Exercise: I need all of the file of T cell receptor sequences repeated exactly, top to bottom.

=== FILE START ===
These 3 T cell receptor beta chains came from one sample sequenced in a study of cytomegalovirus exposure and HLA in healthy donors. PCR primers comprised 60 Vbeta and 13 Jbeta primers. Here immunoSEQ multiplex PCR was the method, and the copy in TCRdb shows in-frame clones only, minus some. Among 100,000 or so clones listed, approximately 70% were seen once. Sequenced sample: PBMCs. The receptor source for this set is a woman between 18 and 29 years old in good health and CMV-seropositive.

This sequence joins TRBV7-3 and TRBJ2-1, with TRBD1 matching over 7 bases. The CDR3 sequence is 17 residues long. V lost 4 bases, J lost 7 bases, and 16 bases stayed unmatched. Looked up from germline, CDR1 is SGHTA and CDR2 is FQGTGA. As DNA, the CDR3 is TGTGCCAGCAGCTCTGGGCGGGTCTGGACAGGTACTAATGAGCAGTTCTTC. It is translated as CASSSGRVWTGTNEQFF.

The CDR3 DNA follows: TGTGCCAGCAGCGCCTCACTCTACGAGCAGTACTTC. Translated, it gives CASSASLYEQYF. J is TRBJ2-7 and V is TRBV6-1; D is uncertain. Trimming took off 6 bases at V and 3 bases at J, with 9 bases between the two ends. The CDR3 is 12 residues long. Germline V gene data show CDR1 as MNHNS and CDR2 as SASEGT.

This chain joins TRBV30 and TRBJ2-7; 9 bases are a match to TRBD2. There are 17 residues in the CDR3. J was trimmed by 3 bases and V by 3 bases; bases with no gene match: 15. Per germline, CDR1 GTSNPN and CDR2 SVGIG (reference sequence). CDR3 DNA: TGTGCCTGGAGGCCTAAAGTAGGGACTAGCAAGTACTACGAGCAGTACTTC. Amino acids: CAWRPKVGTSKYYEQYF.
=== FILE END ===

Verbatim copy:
These 3 T cell receptor beta chains came from one sample sequenced in a study of cytomegalovirus exposure and HLA in healthy donors. PCR primers comprised 60 Vbeta and 13 Jbeta primers. Here immunoSEQ multiplex PCR was the method, and the copy in TCRdb shows in-frame clones only, minus some. Among 100,000 or so clones listed, approximately 70% were seen once. Sequenced sample: PBMCs. The receptor source for this set is a woman between 18 and 29 years old in good health and CMV-seropositive.

This sequence joins TRBV7-3 and TRBJ2-1, with TRBD1 matching over 7 bases. The CDR3 sequence is 17 residues long. V lost 4 bases, J lost 7 bases, and 16 bases stayed unmatched. Looked up from germline, CDR1 is SGHTA and CDR2 is FQGTGA. As DNA, the CDR3 is TGTGCCAGCAGCTCTGGGCGGGTCTGGACAGGTACTAATGAGCAGTTCTTC. It is translated as CASSSGRVWTGTNEQFF.

The CDR3 DNA follows: TGTGCCAGCAGCGCCTCACTCTACGAGCAGTACTTC. Translated, it gives CASSASLYEQYF. J is TRBJ2-7 and V is TRBV6-1; D is uncertain. Trimming took off 6 bases at V and 3 bases at J, with 9 bases between the two ends. The CDR3 is 12 residues long. Germline V gene data show CDR1 as MNHNS and CDR2 as SASEGT.

This chain joins TRBV30 and TRBJ2-7; 9 bases are a match to TRBD2. There are 17 residues in the CDR3. J was trimmed by 3 bases and V by 3 bases; bases with no gene match: 15. Per germline, CDR1 GTSNPN and CDR2 SVGIG (reference sequence). CDR3 DNA: TGTGCCTGGAGGCCTAAAGTAGGGACTAGCAAGTACTACGAGCAGTACTTC. Amino acids: CAWRPKVGTSKYYEQYF.